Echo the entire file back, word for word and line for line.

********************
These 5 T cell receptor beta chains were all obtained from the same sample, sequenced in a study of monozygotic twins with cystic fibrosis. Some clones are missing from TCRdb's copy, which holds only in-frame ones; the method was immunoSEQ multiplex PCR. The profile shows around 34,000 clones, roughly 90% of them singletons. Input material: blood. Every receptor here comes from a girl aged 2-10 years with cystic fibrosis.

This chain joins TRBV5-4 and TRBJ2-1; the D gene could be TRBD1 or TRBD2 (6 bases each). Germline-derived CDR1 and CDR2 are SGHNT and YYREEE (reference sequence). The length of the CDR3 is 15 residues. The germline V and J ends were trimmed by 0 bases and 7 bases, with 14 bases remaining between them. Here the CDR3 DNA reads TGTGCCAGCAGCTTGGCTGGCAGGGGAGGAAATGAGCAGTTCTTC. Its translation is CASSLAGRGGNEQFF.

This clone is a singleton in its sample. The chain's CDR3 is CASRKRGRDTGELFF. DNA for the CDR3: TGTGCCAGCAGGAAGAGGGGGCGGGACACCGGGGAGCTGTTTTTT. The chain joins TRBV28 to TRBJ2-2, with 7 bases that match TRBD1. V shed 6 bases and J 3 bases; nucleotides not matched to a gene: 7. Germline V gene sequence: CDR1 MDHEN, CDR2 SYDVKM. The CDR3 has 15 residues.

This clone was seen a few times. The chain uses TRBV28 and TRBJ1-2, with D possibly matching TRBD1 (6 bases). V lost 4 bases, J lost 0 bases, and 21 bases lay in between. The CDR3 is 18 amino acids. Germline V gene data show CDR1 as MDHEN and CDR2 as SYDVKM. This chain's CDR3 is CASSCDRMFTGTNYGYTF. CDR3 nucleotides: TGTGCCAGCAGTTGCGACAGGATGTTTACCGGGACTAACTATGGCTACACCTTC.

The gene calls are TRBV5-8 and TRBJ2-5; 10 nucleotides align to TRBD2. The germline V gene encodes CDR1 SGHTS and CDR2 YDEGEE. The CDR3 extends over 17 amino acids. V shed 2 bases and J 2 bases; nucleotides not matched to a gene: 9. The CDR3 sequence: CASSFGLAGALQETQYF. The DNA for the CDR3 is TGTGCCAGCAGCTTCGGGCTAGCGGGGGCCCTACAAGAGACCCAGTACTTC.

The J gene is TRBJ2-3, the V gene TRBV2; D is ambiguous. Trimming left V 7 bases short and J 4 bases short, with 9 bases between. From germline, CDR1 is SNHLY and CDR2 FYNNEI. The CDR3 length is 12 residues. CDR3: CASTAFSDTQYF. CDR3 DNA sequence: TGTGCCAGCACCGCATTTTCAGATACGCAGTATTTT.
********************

These 5 T cell receptor beta chains were all obtained from the same sample, sequenced in a study of monozygotic twins with cystic fibrosis. Some clones are missing from TCRdb's copy, which holds only in-frame ones; the method was immunoSEQ multiplex PCR. The profile shows around 34,000 clones, roughly 90% of them singletons. Input material: blood. Every receptor here comes from a girl aged 2-10 years with cystic fibrosis.

This chain joins TRBV5-4 and TRBJ2-1; the D gene could be TRBD1 or TRBD2 (6 bases each). Germline-derived CDR1 and CDR2 are SGHNT and YYREEE (reference sequence). The length of the CDR3 is 15 residues. The germline V and J ends were trimmed by 0 bases and 7 bases, with 14 bases remaining between them. Here the CDR3 DNA reads TGTGCCAGCAGCTTGGCTGGCAGGGGAGGAAATGAGCAGTTCTTC. Its translation is CASSLAGRGGNEQFF.

This clone is a singleton in its sample. The chain's CDR3 is CASRKRGRDTGELFF. DNA for the CDR3: TGTGCCAGCAGGAAGAGGGGGCGGGACACCGGGGAGCTGTTTTTT. The chain joins TRBV28 to TRBJ2-2, with 7 bases that match TRBD1. V shed 6 bases and J 3 bases; nucleotides not matched to a gene: 7. Germline V gene sequence: CDR1 MDHEN, CDR2 SYDVKM. The CDR3 has 15 residues.

This clone was seen a few times. The chain uses TRBV28 and TRBJ1-2, with D possibly matching TRBD1 (6 bases). V lost 4 bases, J lost 0 bases, and 21 bases lay in between. The CDR3 is 18 amino acids. Germline V gene data show CDR1 as MDHEN and CDR2 as SYDVKM. This chain's CDR3 is CASSCDRMFTGTNYGYTF. CDR3 nucleotides: TGTGCCAGCAGTTGCGACAGGATGTTTACCGGGACTAACTATGGCTACACCTTC.

The gene calls are TRBV5-8 and TRBJ2-5; 10 nucleotides align to TRBD2. The germline V gene encodes CDR1 SGHTS and CDR2 YDEGEE. The CDR3 extends over 17 amino acids. V shed 2 bases and J 2 bases; nucleotides not matched to a gene: 9. The CDR3 sequence: CASSFGLAGALQETQYF. The DNA for the CDR3 is TGTGCCAGCAGCTTCGGGCTAGCGGGGGCCCTACAAGAGACCCAGTACTTC.

The J gene is TRBJ2-3, the V gene TRBV2; D is ambiguous. Trimming left V 7 bases short and J 4 bases short, with 9 bases between. From germline, CDR1 is SNHLY and CDR2 FYNNEI. The CDR3 length is 12 residues. CDR3: CASTAFSDTQYF. CDR3 DNA sequence: TGTGCCAGCACCGCATTTTCAGATACGCAGTATTTT.